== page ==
玛丽再也不提别的问题了。她看着红红的炉火,听着风儿的呼啸声。那呼啸声似乎比以前更大了。

这时,一间大好事正在她身上发生了。实际上,自从她来到米瑟尔斯威特庄园以后,已经发生了四件大好事。她感到自己似乎能理解知更鸟,知更鸟似乎也能理解她;她在风里奔跑,使血液加快循环,浑身发热;她平生第一次胃口大开,有了饥饿感;而且,她还明白了同情别人是怎么一回事。他真是大有长进了。

然而,正当她听着风声的时候,她又听到了一种别的声音。她不知道那是什么,因为开始时她几乎无法把它和风声区分开来。那是个一种奇怪的声音,听上去几乎象是一个小孩在什么地方哭。有时候风声听起来很象小孩子的哭声,但是很快玛丽小姐就敢肯定,这声音是从房子里传出来的,绝对不是来自房子外面。这声音离她很远,可是的确是在室内的。她转过身看着玛莎。

你听到有人在哭吗?她问道。

玛莎一下子显得茫然起来。

没有啊,她答道。那是风声。有时候风声听起来象是有人在荒野里迷了路急哭了的声音一样。风是能发出各种各样的声音来的。

但是你听哪,玛丽说道。那是在大宅子里面,从那些长走廊尽头的某处发出来的。

就在那一瞬间,楼下某处的一扇门肯定被吹开了,因为一道猛烈的穿堂风沿过道刮来,把她们坐在里面的房间的门“哐咙”一声刮开了。她们两个都吓得跳了起来,灯烛也吹灭了,哭声从远处的走廊传过来,所以听得比任何时候都更清楚了。

听见了吧!玛丽说道。我说的没错吧!是有人在哭,而且不是一个成年人。

玛莎急忙跑去关上门,扭动钥匙反锁了,但是在她去关门之前,她们两人都听到了远处过道有扇门 的一声关上了,然后一切都安静下来,因为连风的呼啸声也停歇了好一阵子。

就是风嘛,玛莎固执地说道。如果不是风的话,就是小贝蒂·巴特沃斯,那个负责洗扫的小丫头。她牙疼了一整天。

但是,她的神色里有些不安和尴尬,这让玛丽小姐不禁用锐利的目光审视着她。她认为玛莎没有说真话。

 

附录:原文

 

Chapter 5  The Cry in the Corridor

Written byFrances Hodgson Burnett

Translated by Liangren Xiong

 

At first each day which passed by for Mary Lennox was exactly like the others. Every morning she awoke in her tapestried room and found Martha kneeling upon the hearth building her fire; every morning she ate her breakfast in the nursery which had nothing amusing in it; and after each breakfast she gazed out of the window across to the huge moor which seemed to spread out on all sides and climb up to the sky, and after she had stared for a while she realized that if she did not go out she would have to stay in and do nothing—and so she went out. She did not know that this was the best thing she could have done, and she did not know that, when she began to walk quickly or even run along the paths and down the avenue, she was stirring her slow blood and making herself stronger by fighting with the wind which swept down from the moor. She ran only to make herself warm, and she hated the wind which rushed at her face and roared and held her back as if it were some giant she could not see. But the big breaths of rough fresh air blown over the heather filled her lungs with something which was good for her whole thin body and whipped some red color into her cheeks and brightened her dull eyes when she did not know anything about it.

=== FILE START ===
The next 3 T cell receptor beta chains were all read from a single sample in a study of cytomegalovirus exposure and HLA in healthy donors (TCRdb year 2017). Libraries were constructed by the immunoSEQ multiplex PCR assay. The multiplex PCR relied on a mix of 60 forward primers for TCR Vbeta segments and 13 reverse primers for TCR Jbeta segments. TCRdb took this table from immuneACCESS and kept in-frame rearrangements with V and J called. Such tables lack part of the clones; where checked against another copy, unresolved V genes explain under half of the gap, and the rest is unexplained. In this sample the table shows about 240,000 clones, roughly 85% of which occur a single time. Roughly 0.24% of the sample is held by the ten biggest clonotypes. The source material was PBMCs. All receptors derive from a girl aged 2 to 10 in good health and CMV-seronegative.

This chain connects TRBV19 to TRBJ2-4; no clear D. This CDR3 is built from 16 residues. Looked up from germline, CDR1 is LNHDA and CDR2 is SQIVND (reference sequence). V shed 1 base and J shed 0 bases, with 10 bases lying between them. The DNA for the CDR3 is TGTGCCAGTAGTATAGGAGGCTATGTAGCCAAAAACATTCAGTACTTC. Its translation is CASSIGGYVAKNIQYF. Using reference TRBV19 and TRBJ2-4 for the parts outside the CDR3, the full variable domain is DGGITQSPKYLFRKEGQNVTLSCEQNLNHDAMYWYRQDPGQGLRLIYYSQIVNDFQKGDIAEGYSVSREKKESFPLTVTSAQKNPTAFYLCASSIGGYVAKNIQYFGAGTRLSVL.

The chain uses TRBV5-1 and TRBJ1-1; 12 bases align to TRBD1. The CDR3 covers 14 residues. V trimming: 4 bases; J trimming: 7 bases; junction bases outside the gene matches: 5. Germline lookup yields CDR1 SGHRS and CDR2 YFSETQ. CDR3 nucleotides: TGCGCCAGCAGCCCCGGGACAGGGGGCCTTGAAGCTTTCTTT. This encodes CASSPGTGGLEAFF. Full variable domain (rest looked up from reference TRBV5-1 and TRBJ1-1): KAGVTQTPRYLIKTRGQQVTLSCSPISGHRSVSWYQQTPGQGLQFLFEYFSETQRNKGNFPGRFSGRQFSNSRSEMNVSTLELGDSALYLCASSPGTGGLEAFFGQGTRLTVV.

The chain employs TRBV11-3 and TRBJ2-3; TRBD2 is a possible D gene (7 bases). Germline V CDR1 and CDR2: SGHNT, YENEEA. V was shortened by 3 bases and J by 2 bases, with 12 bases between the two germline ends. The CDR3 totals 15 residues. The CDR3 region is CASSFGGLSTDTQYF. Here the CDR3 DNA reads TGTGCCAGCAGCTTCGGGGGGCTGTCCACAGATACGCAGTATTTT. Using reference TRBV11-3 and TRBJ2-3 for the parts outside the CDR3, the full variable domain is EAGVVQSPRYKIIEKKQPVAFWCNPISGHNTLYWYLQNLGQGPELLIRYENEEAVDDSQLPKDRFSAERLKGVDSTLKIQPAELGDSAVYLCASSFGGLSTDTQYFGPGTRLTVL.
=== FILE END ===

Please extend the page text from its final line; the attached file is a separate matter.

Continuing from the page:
But after a few days spent almost entirely out of doors she wakened one morning knowing what it was to be hungry, and when she sat down to her breakfast she did not glance disdainfully at her porridge and push it away, but took up her spoon and began to eat it and went on eating it until her bowl was empty.

"Tha' got on well enough with that this mornin', didn't tha'?" said Martha.

"It tastes nice to-day," said Mary, feeling a little surprised herself.

"It's th' air of th' moor that's givin' thee stomach for tha' victuals," answered Martha. "It's lucky for thee that tha's got victuals as well as appetite. There's been twelve in our cottage as had th' stomach an' nothin' to put in it. You go on playin' you out o' doors every day an' you'll get some flesh on your bones an' you won't be so yeller."

"I don't play," said Mary. "I have nothing to play with."

"Nothin' to play with!" exclaimed Martha. "Our children plays with sticks and stones. They just runs about an' shouts an' looks at things."